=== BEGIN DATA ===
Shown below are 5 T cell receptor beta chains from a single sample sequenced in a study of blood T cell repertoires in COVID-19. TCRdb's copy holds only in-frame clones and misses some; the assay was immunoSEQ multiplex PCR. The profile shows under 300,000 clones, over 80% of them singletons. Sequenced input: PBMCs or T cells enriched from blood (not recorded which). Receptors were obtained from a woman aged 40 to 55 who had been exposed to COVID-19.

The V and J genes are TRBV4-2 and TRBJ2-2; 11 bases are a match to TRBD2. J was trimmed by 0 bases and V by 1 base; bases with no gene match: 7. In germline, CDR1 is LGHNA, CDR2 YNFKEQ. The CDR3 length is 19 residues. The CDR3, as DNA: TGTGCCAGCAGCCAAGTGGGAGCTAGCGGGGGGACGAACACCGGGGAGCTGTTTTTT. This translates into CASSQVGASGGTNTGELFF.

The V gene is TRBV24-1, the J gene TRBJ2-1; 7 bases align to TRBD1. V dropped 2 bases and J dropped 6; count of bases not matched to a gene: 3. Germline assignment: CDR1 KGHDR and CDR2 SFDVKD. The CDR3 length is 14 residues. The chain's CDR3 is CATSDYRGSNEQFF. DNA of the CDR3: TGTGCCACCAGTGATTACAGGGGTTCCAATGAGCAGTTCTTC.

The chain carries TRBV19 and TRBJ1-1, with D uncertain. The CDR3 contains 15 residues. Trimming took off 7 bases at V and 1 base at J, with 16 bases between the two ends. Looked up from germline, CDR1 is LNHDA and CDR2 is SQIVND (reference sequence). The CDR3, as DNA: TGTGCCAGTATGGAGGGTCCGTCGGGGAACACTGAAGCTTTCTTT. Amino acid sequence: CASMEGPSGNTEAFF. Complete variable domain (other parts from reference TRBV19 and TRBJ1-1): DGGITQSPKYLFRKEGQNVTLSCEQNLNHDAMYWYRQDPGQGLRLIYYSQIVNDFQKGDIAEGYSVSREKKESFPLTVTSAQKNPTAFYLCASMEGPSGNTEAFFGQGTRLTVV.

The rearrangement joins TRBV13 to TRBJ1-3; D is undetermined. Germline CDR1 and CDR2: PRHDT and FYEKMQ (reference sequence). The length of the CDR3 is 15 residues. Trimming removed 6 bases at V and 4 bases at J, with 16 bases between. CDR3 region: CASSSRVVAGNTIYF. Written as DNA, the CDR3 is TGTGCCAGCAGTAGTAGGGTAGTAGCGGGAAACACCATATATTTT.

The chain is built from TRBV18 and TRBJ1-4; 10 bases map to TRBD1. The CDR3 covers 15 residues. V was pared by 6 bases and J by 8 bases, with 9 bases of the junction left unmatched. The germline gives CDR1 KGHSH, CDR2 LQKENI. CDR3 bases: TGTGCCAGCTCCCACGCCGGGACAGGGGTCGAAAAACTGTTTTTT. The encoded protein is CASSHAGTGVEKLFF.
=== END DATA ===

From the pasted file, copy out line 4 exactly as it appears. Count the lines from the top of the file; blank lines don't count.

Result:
The chain carries TRBV19 and TRBJ1-1, with D uncertain. The CDR3 contains 15 residues. Trimming took off 7 bases at V and 1 base at J, with 16 bases between the two ends. Looked up from germline, CDR1 is LNHDA and CDR2 is SQIVND (reference sequence). The CDR3, as DNA: TGTGCCAGTATGGAGGGTCCGTCGGGGAACACTGAAGCTTTCTTT. Amino acid sequence: CASMEGPSGNTEAFF. Complete variable domain (other parts from reference TRBV19 and TRBJ1-1): DGGITQSPKYLFRKEGQNVTLSCEQNLNHDAMYWYRQDPGQGLRLIYYSQIVNDFQKGDIAEGYSVSREKKESFPLTVTSAQKNPTAFYLCASMEGPSGNTEAFFGQGTRLTVV.